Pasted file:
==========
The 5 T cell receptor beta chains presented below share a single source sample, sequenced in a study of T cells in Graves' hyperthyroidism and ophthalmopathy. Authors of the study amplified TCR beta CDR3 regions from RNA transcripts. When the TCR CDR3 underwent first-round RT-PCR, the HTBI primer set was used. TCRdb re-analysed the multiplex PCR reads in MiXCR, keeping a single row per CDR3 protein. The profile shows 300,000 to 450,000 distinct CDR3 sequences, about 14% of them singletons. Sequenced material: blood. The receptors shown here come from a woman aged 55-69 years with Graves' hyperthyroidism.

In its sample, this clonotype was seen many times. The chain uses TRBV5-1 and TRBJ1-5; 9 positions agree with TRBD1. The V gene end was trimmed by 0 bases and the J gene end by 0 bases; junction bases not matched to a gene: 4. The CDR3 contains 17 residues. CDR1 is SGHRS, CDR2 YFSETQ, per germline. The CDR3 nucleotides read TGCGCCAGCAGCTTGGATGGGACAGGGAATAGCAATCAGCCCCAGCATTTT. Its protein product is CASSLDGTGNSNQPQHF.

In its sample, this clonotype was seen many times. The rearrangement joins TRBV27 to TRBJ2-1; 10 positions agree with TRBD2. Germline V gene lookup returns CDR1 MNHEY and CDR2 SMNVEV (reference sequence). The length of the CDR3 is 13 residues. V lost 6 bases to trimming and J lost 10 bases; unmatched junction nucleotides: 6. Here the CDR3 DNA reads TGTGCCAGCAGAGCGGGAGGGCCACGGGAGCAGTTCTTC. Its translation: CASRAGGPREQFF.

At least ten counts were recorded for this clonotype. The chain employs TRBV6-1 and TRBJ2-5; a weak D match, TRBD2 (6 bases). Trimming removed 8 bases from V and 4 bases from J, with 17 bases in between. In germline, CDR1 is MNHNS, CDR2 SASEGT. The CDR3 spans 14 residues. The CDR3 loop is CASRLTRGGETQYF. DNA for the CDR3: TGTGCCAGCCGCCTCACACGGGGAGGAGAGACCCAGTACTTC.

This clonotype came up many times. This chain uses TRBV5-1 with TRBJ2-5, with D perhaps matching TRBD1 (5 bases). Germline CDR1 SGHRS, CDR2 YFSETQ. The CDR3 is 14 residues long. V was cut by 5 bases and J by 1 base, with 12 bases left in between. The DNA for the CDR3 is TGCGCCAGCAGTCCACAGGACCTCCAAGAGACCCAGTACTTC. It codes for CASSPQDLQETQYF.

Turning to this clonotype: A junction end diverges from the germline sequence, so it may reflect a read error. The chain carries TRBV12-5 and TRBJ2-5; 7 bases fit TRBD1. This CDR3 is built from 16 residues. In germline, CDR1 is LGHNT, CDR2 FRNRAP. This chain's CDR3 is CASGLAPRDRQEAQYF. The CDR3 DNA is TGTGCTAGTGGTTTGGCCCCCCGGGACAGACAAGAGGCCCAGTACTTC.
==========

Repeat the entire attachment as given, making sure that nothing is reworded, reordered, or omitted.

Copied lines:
The 5 T cell receptor beta chains presented below share a single source sample, sequenced in a study of T cells in Graves' hyperthyroidism and ophthalmopathy. Authors of the study amplified TCR beta CDR3 regions from RNA transcripts. When the TCR CDR3 underwent first-round RT-PCR, the HTBI primer set was used. TCRdb re-analysed the multiplex PCR reads in MiXCR, keeping a single row per CDR3 protein. The profile shows 300,000 to 450,000 distinct CDR3 sequences, about 14% of them singletons. Sequenced material: blood. The receptors shown here come from a woman aged 55-69 years with Graves' hyperthyroidism.

In its sample, this clonotype was seen many times. The chain uses TRBV5-1 and TRBJ1-5; 9 positions agree with TRBD1. The V gene end was trimmed by 0 bases and the J gene end by 0 bases; junction bases not matched to a gene: 4. The CDR3 contains 17 residues. CDR1 is SGHRS, CDR2 YFSETQ, per germline. The CDR3 nucleotides read TGCGCCAGCAGCTTGGATGGGACAGGGAATAGCAATCAGCCCCAGCATTTT. Its protein product is CASSLDGTGNSNQPQHF.

In its sample, this clonotype was seen many times. The rearrangement joins TRBV27 to TRBJ2-1; 10 positions agree with TRBD2. Germline V gene lookup returns CDR1 MNHEY and CDR2 SMNVEV (reference sequence). The length of the CDR3 is 13 residues. V lost 6 bases to trimming and J lost 10 bases; unmatched junction nucleotides: 6. Here the CDR3 DNA reads TGTGCCAGCAGAGCGGGAGGGCCACGGGAGCAGTTCTTC. Its translation: CASRAGGPREQFF.

At least ten counts were recorded for this clonotype. The chain employs TRBV6-1 and TRBJ2-5; a weak D match, TRBD2 (6 bases). Trimming removed 8 bases from V and 4 bases from J, with 17 bases in between. In germline, CDR1 is MNHNS, CDR2 SASEGT. The CDR3 spans 14 residues. The CDR3 loop is CASRLTRGGETQYF. DNA for the CDR3: TGTGCCAGCCGCCTCACACGGGGAGGAGAGACCCAGTACTTC.

This clonotype came up many times. This chain uses TRBV5-1 with TRBJ2-5, with D perhaps matching TRBD1 (5 bases). Germline CDR1 SGHRS, CDR2 YFSETQ. The CDR3 is 14 residues long. V was cut by 5 bases and J by 1 base, with 12 bases left in between. The DNA for the CDR3 is TGCGCCAGCAGTCCACAGGACCTCCAAGAGACCCAGTACTTC. It codes for CASSPQDLQETQYF.

Turning to this clonotype: A junction end diverges from the germline sequence, so it may reflect a read error. The chain carries TRBV12-5 and TRBJ2-5; 7 bases fit TRBD1. This CDR3 is built from 16 residues. In germline, CDR1 is LGHNT, CDR2 FRNRAP. This chain's CDR3 is CASGLAPRDRQEAQYF. The CDR3 DNA is TGTGCTAGTGGTTTGGCCCCCCGGGACAGACAAGAGGCCCAGTACTTC.